<b>‘The ideas of limited government ...’</b>

Nor should libertarians’ goals be to assimilate within the Republican Party. The Republican Party and, specifically, conservatists do not stand aligned with the ideals of libertarians. Unfortunately, that leaves the libertarians with little option. Often libertarians, out of necessity, dress up in Republican clothing because the two-party system leaves no other recourse.

Nonetheless, corrections of a few of Harsanyi’s claims are worth mentioning. First, the claim that Ron Paul is an “isolationist” is erroneous. Libertarians and Ron Paul alike favor non-interventionism. This is to be distinguished from isolationism in that non-interventionism still purports to trade with the world and promote diplomacy.

Second, to elaborate even further on an earlier point, libertarians do not seek leaders. If Ron Paul had won the presidential election in 2008 and became president of the United States, he wouldn’t be our leader. We do not need leaders. We just need someone willing to get out of the way.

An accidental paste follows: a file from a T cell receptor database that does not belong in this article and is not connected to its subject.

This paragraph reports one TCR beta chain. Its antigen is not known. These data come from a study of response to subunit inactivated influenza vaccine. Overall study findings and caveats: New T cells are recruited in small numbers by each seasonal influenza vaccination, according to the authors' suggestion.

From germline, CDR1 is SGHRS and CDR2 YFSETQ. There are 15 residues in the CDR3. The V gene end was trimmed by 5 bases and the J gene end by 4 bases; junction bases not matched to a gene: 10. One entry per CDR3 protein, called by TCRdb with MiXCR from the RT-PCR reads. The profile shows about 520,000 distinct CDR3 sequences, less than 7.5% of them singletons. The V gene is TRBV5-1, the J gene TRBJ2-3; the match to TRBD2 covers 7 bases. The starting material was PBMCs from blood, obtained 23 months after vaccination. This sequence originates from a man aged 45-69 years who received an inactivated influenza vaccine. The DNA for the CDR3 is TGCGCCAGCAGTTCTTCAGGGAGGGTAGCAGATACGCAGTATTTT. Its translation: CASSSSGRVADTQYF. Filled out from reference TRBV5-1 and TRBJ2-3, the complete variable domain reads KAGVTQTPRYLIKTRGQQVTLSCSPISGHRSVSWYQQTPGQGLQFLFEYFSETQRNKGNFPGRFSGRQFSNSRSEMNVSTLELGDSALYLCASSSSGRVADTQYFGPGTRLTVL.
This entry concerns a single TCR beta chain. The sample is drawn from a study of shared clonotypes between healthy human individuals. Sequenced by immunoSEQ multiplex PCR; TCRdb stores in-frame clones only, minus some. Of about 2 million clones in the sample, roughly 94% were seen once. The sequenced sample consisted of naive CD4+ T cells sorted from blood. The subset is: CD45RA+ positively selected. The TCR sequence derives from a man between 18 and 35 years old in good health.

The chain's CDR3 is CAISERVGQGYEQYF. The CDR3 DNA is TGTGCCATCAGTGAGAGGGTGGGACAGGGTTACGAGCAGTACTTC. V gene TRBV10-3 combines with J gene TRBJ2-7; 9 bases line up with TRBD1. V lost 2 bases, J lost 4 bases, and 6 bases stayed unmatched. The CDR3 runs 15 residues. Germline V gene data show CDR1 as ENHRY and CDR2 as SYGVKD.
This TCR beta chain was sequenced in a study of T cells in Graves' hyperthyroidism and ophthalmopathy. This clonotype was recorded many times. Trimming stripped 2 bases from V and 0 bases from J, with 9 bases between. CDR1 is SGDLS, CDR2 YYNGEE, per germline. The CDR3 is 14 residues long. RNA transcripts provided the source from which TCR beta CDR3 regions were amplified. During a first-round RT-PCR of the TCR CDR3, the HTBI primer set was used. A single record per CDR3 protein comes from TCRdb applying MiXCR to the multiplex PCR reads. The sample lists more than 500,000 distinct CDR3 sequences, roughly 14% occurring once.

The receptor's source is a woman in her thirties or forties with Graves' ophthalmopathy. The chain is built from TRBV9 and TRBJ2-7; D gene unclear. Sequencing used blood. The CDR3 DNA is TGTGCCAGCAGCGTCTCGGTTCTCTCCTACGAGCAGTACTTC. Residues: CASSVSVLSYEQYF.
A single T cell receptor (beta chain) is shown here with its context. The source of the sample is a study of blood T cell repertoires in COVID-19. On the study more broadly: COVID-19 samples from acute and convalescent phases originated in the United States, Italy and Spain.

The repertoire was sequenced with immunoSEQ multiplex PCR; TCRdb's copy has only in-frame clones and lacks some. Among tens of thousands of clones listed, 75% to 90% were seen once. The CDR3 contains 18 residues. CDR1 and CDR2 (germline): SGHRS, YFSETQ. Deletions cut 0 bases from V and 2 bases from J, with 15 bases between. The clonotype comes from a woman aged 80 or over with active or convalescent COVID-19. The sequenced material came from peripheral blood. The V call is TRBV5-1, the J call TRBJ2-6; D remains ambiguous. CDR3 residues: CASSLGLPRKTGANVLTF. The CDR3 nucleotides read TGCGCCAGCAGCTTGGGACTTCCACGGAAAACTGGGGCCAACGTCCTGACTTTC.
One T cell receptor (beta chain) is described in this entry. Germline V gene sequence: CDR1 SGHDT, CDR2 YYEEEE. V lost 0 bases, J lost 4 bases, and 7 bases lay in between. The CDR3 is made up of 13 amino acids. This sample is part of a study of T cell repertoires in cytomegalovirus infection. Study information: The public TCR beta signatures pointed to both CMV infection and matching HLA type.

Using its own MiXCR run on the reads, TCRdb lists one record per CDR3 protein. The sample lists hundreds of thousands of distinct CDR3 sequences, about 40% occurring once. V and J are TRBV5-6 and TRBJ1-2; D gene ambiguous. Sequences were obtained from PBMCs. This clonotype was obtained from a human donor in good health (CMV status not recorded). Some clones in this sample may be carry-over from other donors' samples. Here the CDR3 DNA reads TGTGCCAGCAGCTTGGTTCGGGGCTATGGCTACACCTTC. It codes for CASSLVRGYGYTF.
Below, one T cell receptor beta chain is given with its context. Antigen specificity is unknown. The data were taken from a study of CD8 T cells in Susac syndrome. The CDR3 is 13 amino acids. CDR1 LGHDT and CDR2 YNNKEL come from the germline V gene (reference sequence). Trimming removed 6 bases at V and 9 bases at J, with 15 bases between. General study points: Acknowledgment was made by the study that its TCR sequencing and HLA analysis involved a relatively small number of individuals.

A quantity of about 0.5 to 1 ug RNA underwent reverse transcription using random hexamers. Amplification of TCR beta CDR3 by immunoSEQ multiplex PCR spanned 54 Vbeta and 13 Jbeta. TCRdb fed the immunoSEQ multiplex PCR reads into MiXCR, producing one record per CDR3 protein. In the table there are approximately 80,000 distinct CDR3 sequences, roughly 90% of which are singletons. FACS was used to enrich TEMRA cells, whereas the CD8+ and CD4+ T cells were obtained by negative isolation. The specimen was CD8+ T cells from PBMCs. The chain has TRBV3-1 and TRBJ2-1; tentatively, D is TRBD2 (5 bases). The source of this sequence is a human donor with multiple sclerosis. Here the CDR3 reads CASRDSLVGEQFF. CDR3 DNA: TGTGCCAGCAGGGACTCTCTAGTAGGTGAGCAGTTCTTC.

Finally, the claim that “ending the Fed” isn’t a serious policy proposition is also fraught with idiocy. Certainly, given the political climate and the domination of big-government mentalities, it is something that would take a very long and arduous time to end. However, that said, big government itself did not arrive on America’s doorstep overnight. So to suggest wanting detrimental policies to abate is not a serious political goal seems nonsensical at best.

Ultimately, David Harsanyi is right about one thing. Libertarians do have “genuine ideas.” Despite polls suggesting many Americans would classify themselves as “libertarians,” the predominant conventional wisdom still persists in that: government must help us. As long as that thought reigns supreme within the political arena, our genuine ideas will never see the light of day, even if bellowed by Republicans riding our intellectual coattails.

Brett Milam


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